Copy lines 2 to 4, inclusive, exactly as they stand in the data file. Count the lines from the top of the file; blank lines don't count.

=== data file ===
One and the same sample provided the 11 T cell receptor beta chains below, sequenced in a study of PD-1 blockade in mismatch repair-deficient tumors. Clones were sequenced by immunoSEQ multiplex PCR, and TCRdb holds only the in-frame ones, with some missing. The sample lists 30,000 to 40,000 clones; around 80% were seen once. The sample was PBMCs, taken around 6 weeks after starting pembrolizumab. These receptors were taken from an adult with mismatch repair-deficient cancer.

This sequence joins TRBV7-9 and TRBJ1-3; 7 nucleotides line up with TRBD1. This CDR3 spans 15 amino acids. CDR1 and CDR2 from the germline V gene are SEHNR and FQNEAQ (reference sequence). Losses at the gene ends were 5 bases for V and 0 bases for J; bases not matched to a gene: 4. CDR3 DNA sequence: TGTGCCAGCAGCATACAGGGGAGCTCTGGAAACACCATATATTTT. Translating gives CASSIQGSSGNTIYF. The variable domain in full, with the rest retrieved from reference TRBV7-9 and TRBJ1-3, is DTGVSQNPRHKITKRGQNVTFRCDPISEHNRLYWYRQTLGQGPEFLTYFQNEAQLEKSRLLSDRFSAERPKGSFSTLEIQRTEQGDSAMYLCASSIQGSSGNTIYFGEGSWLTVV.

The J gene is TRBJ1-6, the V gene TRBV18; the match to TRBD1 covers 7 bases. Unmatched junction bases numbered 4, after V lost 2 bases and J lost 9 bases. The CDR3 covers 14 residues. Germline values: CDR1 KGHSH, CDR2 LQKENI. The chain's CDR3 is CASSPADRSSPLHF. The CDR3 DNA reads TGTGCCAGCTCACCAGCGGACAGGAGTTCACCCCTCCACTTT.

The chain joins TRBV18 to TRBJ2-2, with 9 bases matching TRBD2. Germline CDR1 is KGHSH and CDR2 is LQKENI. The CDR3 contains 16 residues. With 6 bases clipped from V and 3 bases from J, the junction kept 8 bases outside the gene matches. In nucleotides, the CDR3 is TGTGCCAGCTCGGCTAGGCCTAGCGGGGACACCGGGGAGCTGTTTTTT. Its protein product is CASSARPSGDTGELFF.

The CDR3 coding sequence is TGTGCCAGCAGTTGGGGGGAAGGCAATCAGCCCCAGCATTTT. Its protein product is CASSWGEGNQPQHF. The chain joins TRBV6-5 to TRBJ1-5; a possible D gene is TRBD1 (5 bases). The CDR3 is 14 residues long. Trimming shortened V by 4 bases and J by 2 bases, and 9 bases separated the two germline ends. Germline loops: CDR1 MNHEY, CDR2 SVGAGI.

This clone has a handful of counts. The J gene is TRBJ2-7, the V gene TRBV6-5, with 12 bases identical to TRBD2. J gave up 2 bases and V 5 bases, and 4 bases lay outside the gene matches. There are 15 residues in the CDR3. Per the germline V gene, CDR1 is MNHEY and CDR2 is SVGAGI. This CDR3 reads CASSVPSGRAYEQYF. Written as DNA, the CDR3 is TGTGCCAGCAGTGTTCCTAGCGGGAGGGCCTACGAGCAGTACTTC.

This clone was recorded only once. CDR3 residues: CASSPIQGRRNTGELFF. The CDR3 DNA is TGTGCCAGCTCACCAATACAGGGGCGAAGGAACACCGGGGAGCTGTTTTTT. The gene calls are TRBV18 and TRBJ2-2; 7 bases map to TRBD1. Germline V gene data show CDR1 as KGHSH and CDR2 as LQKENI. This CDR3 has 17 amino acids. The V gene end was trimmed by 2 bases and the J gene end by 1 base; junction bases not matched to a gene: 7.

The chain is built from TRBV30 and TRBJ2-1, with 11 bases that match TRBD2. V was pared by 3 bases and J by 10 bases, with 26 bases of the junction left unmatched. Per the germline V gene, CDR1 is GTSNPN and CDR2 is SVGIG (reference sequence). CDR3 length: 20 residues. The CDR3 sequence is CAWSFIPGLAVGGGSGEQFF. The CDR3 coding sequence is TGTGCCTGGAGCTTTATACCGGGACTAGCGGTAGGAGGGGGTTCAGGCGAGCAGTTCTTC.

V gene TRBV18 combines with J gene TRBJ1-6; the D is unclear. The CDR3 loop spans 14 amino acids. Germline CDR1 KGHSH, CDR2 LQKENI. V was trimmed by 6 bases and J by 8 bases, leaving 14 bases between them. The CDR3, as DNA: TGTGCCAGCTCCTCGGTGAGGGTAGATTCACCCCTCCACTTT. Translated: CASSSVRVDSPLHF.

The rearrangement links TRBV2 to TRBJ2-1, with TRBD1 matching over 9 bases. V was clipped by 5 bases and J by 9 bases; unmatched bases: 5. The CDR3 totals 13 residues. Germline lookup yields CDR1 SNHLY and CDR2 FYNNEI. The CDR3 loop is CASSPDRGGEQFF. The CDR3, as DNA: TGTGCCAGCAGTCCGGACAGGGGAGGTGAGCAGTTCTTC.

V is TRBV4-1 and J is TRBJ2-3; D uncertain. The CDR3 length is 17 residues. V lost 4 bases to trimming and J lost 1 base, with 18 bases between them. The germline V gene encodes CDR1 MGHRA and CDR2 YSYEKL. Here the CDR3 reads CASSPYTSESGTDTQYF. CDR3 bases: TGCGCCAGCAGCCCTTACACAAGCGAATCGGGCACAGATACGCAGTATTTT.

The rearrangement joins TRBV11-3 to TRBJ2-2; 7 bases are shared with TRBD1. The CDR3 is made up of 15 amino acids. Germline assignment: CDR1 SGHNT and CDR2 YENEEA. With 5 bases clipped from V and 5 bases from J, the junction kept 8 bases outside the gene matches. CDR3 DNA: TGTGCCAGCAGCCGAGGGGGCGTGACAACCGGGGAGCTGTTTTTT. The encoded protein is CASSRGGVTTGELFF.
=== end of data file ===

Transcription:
This sequence joins TRBV7-9 and TRBJ1-3; 7 nucleotides line up with TRBD1. This CDR3 spans 15 amino acids. CDR1 and CDR2 from the germline V gene are SEHNR and FQNEAQ (reference sequence). Losses at the gene ends were 5 bases for V and 0 bases for J; bases not matched to a gene: 4. CDR3 DNA sequence: TGTGCCAGCAGCATACAGGGGAGCTCTGGAAACACCATATATTTT. Translating gives CASSIQGSSGNTIYF. The variable domain in full, with the rest retrieved from reference TRBV7-9 and TRBJ1-3, is DTGVSQNPRHKITKRGQNVTFRCDPISEHNRLYWYRQTLGQGPEFLTYFQNEAQLEKSRLLSDRFSAERPKGSFSTLEIQRTEQGDSAMYLCASSIQGSSGNTIYFGEGSWLTVV.

The J gene is TRBJ1-6, the V gene TRBV18; the match to TRBD1 covers 7 bases. Unmatched junction bases numbered 4, after V lost 2 bases and J lost 9 bases. The CDR3 covers 14 residues. Germline values: CDR1 KGHSH, CDR2 LQKENI. The chain's CDR3 is CASSPADRSSPLHF. The CDR3 DNA reads TGTGCCAGCTCACCAGCGGACAGGAGTTCACCCCTCCACTTT.

The chain joins TRBV18 to TRBJ2-2, with 9 bases matching TRBD2. Germline CDR1 is KGHSH and CDR2 is LQKENI. The CDR3 contains 16 residues. With 6 bases clipped from V and 3 bases from J, the junction kept 8 bases outside the gene matches. In nucleotides, the CDR3 is TGTGCCAGCTCGGCTAGGCCTAGCGGGGACACCGGGGAGCTGTTTTTT. Its protein product is CASSARPSGDTGELFF.